A recent example of a musical done right is La La Land, even though it is mostly a Hollywood adaptation (though a great one) of The Umbrellas of Cherbourg. Once is inherently original, inasmuch as it tells about two struggling musicians in Dublin played by Glen Hansard and Markéta Irglová – musicians themselves – who composed and performed the songs for the film exclusively. This alone is a primary sign of something special.

In the hands of writer-director John Carney, working on a shoestring budget of only $150,000, the story evolves into a heart-warming, completely unsentimental and equally exciting story with amazing natural performances throughout. More than just a romance, Carney allows for discovering the love for music, friendship, chances, and humility. It is the type of film that is cleverly put together but also has a big heart. This makes other movies pale in comparison.

A musical film does not get more sincere when the chemistry evolves through real artists on the verge of finding their musical spark together. And like a perfect musical piece, it ends on an unexpected, touching high note. Justice was served when it was awarded the Academy Award for best original song.

 

9. The Lunchbox (2014) – Ritesh Batra

The Lunchbox

Theme: love through food
Why it is great: an instant delight with new ingredients

India has a tradition of epic love stories, given the many Bollywood romances that are usually huge in scope, long in running time, and mixed with other genres. The Lunchbox offers something different and wets any viewers’ appetite nonetheless.

The magical ingredient here is the love for food and it tastes like something viewers never had before. Ritesh Batra tells the charming story of an older widower and a young housewife with a knack for making delicious lunchboxes. These two characters get to know each other solely through letters and quickly start building a fantasy world together.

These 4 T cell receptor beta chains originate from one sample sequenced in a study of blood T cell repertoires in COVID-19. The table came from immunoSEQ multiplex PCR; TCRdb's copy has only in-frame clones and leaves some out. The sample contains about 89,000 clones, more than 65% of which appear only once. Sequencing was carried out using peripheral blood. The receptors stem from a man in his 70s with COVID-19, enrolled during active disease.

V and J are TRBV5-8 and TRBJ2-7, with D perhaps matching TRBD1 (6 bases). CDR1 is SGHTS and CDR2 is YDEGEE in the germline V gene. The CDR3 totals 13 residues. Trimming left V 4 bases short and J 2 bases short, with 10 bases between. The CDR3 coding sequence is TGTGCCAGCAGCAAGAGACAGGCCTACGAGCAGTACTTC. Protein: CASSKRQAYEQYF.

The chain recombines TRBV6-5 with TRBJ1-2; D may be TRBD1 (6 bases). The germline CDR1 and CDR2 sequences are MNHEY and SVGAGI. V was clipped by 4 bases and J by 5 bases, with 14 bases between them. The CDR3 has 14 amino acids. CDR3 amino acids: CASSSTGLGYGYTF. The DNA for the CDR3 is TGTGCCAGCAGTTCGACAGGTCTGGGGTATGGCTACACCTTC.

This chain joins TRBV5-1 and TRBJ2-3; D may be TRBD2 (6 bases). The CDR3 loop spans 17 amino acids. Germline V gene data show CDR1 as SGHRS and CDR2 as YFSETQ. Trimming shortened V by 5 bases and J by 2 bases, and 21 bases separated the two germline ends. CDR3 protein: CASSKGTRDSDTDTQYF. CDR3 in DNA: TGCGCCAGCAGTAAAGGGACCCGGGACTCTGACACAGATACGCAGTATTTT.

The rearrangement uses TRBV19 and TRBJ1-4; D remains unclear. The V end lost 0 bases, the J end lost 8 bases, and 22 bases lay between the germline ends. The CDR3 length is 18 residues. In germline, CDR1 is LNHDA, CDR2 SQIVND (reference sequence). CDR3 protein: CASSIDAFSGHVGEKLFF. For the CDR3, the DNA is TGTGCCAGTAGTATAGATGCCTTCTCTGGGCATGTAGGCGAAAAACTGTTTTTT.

The best stories that are written often tell several stories all at once. Not only is this about the unlikely romance between two people who never met. It provides an honest portrayal of loneliness and how love can transform two very different types of people. The connecting ingredient being a delicious and delightful meal that confirms the old saying: the way to somebody’s heart is through the stomach.

The writer-director delivers an amazing feat in his feature debut, by creating a fresh, muted and original take on an ancient romance in a modern setting, with great and nuanced portrayals with an endearing honesty. The film is among an ever-expanding list of groundbreaking films that did not receive any major festival award. But it proves that this worn-out genre can still be reinvented. A real treat.

 

10. Her (2013) – Spike Jonze

Theme: falling in love with an AI
Why it is great: a profound story about relationships in the modern world

As technology keeps progressing, so does the nature of relationships. Joaquin Phoenix is absolutely perfect in carrying the story of Her through his introspective, vulnerable Theodore Twombly who suffers from heartbreak and falls in love with Samantha, his virtual assistant. She is a computer-made female persona voiced with incredible sensuality and care by Scarlet Johansson. “The past is just a story we tell ourselves” she says. This AI is designed to meet his every need, but society can have a blind belief in the sanctifying powers of new technologies and with every new solution comes a new challenge as well.

After helming equally quirky and fantastic concepts from Charlie Kaufman, this is Spike Jonze’s first feature where he is the sole writer-director. His ability to take a witty concept that echoes with a touching emotional resonance, results in a fascinating universe he put together.

At a certain point Samantha introduces Theodore to Zen-philosopher Alan Watts in what can be best described as a glimpse of what is going on at a deeper level. Christopher Orr put it best: “an unlikely synthesis (…) at once technological and transcendental (…) a work of science fiction that is also an inquiry into the nature of love.” Both are themes that Watts in real life eloquently dived into like no other. Her conveys these themes on a whimsical visual level. A delicate, touching and intrinsically human story that questions what it means to love, and whether that transcends the human species.